Among the many dramas that I produced and wrote, ranked first Dickens’s “Christmas Carol” dramatised by his sanction. Dickens attended several rehearsals, furnishing valuable suggestions.
Thinking to make Tiny Tim (a pretty child) more effective, I ordered a set of irons and bandages for his supposed weak leg. When Dickens saw this tried on the child, he took me aside:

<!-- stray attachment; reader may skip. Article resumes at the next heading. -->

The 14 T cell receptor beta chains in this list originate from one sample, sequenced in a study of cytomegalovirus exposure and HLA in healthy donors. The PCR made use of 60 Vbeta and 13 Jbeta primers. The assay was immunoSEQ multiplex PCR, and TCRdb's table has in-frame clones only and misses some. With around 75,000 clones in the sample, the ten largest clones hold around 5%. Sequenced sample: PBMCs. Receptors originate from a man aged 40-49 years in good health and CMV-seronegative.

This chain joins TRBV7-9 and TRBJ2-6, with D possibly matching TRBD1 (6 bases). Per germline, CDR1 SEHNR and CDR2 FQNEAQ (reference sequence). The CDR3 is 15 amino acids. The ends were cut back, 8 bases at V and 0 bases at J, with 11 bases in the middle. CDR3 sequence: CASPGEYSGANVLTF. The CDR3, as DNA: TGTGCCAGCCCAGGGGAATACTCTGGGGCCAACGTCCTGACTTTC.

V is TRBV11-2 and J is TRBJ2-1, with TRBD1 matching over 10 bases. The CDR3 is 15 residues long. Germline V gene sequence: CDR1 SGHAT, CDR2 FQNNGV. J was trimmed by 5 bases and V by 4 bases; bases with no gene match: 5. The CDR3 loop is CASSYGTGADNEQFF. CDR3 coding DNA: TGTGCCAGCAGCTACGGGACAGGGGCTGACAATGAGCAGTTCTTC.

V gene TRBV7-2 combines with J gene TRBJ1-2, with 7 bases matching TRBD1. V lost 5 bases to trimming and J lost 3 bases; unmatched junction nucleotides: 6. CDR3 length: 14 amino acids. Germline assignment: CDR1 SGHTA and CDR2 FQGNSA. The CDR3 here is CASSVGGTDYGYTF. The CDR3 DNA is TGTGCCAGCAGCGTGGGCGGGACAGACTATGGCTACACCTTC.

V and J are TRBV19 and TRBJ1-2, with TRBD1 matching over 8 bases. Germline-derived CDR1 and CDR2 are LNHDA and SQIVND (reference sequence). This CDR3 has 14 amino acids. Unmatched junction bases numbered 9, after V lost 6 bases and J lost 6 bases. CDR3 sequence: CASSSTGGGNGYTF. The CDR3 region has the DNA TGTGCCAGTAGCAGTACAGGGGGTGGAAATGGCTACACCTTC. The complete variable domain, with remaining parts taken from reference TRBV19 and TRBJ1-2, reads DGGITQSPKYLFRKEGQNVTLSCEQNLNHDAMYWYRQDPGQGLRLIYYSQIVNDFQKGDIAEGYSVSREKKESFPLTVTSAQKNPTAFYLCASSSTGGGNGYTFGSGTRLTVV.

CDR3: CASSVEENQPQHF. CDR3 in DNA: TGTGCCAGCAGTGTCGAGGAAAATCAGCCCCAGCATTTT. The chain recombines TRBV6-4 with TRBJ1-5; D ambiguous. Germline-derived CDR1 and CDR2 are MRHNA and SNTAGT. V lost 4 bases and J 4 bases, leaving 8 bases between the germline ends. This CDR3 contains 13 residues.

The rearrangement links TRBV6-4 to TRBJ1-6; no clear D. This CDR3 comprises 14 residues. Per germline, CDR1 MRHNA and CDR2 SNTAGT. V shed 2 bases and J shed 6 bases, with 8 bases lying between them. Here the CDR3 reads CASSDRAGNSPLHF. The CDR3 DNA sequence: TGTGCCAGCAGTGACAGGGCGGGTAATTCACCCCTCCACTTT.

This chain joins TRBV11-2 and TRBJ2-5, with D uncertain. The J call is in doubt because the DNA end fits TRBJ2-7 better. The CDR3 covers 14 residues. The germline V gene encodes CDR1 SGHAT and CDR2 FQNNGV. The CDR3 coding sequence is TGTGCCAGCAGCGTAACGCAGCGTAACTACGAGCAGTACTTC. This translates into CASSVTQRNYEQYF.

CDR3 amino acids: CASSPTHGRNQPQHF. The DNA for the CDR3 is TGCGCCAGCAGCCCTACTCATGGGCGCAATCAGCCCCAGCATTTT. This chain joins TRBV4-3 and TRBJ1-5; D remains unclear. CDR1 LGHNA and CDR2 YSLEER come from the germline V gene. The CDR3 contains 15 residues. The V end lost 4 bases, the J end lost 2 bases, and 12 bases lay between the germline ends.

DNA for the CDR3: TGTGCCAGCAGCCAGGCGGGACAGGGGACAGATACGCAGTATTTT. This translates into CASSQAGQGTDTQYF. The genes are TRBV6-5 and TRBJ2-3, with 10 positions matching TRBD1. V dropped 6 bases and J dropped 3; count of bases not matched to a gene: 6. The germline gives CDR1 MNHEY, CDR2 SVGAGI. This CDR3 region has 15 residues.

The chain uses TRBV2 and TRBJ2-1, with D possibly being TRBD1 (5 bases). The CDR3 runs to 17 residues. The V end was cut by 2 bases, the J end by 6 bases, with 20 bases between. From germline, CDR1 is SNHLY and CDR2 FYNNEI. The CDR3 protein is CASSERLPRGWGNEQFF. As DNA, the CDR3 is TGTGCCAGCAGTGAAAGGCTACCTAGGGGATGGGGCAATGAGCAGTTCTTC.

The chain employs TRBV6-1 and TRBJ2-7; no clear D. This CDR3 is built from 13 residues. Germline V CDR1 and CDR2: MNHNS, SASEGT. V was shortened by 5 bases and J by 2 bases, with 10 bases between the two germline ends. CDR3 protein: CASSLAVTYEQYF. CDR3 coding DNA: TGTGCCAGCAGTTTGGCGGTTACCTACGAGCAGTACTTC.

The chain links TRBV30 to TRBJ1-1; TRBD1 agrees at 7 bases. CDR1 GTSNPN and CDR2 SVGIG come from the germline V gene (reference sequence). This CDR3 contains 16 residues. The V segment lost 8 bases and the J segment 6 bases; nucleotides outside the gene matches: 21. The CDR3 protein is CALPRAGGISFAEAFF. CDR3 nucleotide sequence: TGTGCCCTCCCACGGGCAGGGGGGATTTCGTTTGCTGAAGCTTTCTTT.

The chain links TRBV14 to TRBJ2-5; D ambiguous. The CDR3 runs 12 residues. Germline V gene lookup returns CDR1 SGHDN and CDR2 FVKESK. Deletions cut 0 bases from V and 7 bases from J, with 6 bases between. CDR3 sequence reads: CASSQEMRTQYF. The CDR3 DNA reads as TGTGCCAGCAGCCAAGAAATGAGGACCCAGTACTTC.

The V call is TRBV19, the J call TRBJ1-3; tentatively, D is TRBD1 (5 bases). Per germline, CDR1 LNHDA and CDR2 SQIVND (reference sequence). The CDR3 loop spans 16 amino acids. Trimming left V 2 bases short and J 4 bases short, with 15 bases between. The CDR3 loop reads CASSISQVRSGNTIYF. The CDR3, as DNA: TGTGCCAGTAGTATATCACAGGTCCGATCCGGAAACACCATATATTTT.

“No, Stirling, no; this won’t do! remember how painful it would be to many of the audience having crippled children.”3
As a clerk, Walter Watts was the type of enterprising young man about town the writers of Punch Magazine had in mind when they wrote the following entry in for their “Model Citizens of London” series. (Although there is a very good chance that this particular piece is a humorous description of the playwright, J. Maddison Morton’s early career as a government clerk contributed anonymously by his friend and former schoolmate, actor Charles Matthews.)